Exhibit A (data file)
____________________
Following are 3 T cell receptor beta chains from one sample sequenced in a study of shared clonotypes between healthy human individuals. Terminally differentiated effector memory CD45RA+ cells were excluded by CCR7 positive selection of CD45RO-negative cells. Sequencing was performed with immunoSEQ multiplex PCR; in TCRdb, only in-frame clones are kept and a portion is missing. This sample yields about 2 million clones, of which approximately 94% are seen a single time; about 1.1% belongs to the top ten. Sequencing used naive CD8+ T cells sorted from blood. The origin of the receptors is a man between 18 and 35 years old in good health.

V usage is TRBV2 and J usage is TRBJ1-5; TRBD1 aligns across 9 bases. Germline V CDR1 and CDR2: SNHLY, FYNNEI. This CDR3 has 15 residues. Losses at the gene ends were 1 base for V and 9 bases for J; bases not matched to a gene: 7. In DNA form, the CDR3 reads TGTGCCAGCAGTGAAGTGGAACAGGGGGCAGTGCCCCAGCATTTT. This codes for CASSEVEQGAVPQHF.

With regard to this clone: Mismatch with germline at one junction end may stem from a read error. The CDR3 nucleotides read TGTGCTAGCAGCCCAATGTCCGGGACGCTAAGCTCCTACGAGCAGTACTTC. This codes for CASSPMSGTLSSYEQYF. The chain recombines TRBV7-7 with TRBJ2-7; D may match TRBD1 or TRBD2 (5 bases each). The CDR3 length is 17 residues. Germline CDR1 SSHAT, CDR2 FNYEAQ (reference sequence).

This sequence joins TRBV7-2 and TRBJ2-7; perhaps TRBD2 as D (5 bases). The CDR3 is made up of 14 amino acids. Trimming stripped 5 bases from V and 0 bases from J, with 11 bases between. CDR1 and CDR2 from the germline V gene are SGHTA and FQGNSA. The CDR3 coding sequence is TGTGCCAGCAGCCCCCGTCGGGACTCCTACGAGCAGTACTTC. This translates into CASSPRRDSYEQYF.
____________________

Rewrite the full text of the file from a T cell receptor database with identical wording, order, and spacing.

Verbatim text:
Following are 3 T cell receptor beta chains from one sample sequenced in a study of shared clonotypes between healthy human individuals. Terminally differentiated effector memory CD45RA+ cells were excluded by CCR7 positive selection of CD45RO-negative cells. Sequencing was performed with immunoSEQ multiplex PCR; in TCRdb, only in-frame clones are kept and a portion is missing. This sample yields about 2 million clones, of which approximately 94% are seen a single time; about 1.1% belongs to the top ten. Sequencing used naive CD8+ T cells sorted from blood. The origin of the receptors is a man between 18 and 35 years old in good health.

V usage is TRBV2 and J usage is TRBJ1-5; TRBD1 aligns across 9 bases. Germline V CDR1 and CDR2: SNHLY, FYNNEI. This CDR3 has 15 residues. Losses at the gene ends were 1 base for V and 9 bases for J; bases not matched to a gene: 7. In DNA form, the CDR3 reads TGTGCCAGCAGTGAAGTGGAACAGGGGGCAGTGCCCCAGCATTTT. This codes for CASSEVEQGAVPQHF.

With regard to this clone: Mismatch with germline at one junction end may stem from a read error. The CDR3 nucleotides read TGTGCTAGCAGCCCAATGTCCGGGACGCTAAGCTCCTACGAGCAGTACTTC. This codes for CASSPMSGTLSSYEQYF. The chain recombines TRBV7-7 with TRBJ2-7; D may match TRBD1 or TRBD2 (5 bases each). The CDR3 length is 17 residues. Germline CDR1 SSHAT, CDR2 FNYEAQ (reference sequence).

This sequence joins TRBV7-2 and TRBJ2-7; perhaps TRBD2 as D (5 bases). The CDR3 is made up of 14 amino acids. Trimming stripped 5 bases from V and 0 bases from J, with 11 bases between. CDR1 and CDR2 from the germline V gene are SGHTA and FQGNSA. The CDR3 coding sequence is TGTGCCAGCAGCCCCCGTCGGGACTCCTACGAGCAGTACTTC. This translates into CASSPRRDSYEQYF.